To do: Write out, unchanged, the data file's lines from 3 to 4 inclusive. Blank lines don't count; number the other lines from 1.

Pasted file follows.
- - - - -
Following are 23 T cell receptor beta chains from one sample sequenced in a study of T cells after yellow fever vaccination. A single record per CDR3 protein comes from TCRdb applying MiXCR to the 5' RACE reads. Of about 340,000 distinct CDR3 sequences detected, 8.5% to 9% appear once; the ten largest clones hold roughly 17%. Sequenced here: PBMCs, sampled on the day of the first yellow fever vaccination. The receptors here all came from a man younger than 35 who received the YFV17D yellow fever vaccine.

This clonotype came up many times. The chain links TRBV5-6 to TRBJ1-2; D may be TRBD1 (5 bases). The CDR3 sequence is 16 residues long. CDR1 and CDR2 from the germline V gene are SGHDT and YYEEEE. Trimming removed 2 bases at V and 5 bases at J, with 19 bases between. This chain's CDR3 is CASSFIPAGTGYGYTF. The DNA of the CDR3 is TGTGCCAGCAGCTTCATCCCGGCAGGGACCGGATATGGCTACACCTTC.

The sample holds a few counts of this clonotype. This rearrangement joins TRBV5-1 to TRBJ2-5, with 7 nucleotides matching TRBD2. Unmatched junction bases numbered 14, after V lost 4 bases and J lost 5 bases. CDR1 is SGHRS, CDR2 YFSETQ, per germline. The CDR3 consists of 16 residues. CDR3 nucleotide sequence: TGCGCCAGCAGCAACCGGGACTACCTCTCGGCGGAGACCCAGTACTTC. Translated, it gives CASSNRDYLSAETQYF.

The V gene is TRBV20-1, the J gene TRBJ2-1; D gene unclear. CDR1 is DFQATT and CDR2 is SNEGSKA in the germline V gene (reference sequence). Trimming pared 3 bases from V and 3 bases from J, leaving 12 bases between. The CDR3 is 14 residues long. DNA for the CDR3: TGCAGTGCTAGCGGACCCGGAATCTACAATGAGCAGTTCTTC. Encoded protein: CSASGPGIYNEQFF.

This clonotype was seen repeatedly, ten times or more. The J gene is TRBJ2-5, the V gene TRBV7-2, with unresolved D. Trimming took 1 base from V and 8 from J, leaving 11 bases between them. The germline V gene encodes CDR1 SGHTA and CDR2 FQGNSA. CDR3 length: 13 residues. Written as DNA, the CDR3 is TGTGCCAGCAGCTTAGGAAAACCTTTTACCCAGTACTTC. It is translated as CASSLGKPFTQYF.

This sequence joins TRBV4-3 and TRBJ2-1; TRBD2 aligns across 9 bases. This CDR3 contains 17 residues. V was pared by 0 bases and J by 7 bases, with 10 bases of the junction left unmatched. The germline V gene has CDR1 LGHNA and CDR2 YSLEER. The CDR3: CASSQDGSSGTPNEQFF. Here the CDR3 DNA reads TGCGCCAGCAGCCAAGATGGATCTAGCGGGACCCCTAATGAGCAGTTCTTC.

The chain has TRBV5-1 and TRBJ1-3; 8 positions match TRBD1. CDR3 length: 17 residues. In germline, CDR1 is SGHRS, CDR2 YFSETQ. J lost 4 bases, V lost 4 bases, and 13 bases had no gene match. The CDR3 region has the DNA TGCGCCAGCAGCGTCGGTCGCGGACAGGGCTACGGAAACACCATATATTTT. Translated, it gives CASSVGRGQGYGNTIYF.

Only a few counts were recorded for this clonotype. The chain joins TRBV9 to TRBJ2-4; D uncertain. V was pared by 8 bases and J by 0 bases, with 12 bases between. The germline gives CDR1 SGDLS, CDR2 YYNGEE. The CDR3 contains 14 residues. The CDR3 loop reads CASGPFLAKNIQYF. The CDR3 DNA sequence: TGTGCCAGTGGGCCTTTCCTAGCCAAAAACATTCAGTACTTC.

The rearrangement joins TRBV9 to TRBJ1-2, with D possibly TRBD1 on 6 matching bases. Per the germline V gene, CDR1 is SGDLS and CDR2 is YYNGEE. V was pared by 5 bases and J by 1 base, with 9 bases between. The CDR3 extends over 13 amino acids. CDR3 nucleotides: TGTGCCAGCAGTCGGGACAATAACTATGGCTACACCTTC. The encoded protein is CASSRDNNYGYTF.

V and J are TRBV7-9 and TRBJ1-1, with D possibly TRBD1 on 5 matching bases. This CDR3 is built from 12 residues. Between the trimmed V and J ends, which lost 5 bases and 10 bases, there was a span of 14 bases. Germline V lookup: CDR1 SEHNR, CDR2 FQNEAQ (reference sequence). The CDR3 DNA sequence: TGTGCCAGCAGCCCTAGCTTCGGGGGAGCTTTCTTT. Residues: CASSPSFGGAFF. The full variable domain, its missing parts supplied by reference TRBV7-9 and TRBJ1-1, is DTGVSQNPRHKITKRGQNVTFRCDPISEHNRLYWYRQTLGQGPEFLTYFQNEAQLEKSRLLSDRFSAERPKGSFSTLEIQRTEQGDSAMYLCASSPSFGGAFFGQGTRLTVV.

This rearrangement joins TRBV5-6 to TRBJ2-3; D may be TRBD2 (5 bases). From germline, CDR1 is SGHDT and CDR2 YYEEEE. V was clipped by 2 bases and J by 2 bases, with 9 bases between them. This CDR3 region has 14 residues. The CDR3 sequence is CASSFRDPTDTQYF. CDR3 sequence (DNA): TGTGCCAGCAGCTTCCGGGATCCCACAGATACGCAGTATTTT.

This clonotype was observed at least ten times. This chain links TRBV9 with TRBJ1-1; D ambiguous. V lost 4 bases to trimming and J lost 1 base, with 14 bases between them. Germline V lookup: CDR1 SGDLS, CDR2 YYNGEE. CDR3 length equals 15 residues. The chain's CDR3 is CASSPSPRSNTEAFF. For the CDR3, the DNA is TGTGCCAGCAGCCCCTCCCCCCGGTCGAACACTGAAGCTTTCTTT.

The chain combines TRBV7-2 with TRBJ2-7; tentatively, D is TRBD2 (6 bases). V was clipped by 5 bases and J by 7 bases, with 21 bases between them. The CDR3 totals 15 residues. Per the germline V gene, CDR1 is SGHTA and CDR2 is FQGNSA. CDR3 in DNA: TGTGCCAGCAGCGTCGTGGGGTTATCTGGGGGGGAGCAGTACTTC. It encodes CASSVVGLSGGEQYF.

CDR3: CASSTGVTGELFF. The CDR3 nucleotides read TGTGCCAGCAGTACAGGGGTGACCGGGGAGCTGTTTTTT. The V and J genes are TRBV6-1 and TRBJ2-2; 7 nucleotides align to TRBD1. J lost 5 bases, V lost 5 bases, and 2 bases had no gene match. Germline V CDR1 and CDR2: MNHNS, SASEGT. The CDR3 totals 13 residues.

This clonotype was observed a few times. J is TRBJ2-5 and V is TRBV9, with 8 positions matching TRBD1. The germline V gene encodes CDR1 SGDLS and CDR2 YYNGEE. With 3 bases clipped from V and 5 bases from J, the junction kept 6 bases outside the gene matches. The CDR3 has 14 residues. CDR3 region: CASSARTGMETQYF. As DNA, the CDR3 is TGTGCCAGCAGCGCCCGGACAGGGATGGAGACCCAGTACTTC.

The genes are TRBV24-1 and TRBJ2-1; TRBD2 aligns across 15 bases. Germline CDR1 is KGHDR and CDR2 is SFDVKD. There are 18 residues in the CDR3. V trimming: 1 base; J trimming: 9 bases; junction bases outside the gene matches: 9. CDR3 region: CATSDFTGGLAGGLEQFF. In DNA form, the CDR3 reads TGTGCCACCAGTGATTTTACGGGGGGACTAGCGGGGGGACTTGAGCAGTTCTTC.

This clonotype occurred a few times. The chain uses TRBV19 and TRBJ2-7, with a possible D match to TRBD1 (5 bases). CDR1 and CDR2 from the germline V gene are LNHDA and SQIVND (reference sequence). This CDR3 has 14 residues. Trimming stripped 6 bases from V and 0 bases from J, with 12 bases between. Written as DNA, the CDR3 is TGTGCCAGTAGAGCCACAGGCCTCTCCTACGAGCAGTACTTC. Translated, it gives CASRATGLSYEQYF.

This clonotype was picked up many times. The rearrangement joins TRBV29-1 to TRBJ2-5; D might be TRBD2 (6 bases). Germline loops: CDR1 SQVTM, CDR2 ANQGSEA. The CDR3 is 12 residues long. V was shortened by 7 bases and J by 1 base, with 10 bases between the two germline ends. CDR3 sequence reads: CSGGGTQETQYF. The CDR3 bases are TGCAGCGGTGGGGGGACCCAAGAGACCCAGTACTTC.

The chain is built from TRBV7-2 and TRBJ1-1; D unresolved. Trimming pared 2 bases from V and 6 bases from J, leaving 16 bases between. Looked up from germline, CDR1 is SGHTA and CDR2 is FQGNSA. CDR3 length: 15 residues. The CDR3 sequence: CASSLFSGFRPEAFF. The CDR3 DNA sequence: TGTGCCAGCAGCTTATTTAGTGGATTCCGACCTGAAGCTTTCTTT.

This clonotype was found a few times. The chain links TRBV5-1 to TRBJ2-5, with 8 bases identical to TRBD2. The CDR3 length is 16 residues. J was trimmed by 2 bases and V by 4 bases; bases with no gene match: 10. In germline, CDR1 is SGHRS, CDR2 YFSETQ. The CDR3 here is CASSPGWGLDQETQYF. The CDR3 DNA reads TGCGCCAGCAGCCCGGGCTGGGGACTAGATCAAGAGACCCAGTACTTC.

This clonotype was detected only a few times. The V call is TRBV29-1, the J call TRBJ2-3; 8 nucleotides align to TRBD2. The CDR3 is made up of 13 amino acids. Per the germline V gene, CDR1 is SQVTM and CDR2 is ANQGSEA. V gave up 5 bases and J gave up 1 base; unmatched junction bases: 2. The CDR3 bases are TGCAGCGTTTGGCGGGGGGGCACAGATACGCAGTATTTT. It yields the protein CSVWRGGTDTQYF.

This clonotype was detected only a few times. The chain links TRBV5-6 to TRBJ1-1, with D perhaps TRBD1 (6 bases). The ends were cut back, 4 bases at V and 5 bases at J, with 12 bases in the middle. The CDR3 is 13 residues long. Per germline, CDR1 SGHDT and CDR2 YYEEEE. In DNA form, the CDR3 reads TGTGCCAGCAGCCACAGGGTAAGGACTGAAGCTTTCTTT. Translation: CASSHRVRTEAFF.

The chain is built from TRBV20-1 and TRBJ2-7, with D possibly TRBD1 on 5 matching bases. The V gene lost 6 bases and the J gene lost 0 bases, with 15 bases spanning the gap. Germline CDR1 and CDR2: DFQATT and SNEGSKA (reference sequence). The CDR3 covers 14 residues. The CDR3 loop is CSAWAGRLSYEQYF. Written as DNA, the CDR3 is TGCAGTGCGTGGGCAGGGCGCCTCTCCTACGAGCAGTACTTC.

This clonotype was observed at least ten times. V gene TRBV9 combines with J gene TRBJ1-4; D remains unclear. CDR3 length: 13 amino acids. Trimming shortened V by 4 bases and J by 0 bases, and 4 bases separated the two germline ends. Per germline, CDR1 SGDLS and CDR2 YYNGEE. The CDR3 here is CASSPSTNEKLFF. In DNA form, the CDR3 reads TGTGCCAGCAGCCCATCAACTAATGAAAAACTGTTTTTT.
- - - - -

The sample holds a few counts of this clonotype. This rearrangement joins TRBV5-1 to TRBJ2-5, with 7 nucleotides matching TRBD2. Unmatched junction bases numbered 14, after V lost 4 bases and J lost 5 bases. CDR1 is SGHRS, CDR2 YFSETQ, per germline. The CDR3 consists of 16 residues. CDR3 nucleotide sequence: TGCGCCAGCAGCAACCGGGACTACCTCTCGGCGGAGACCCAGTACTTC. Translated, it gives CASSNRDYLSAETQYF.

The V gene is TRBV20-1, the J gene TRBJ2-1; D gene unclear. CDR1 is DFQATT and CDR2 is SNEGSKA in the germline V gene (reference sequence). Trimming pared 3 bases from V and 3 bases from J, leaving 12 bases between. The CDR3 is 14 residues long. DNA for the CDR3: TGCAGTGCTAGCGGACCCGGAATCTACAATGAGCAGTTCTTC. Encoded protein: CSASGPGIYNEQFF.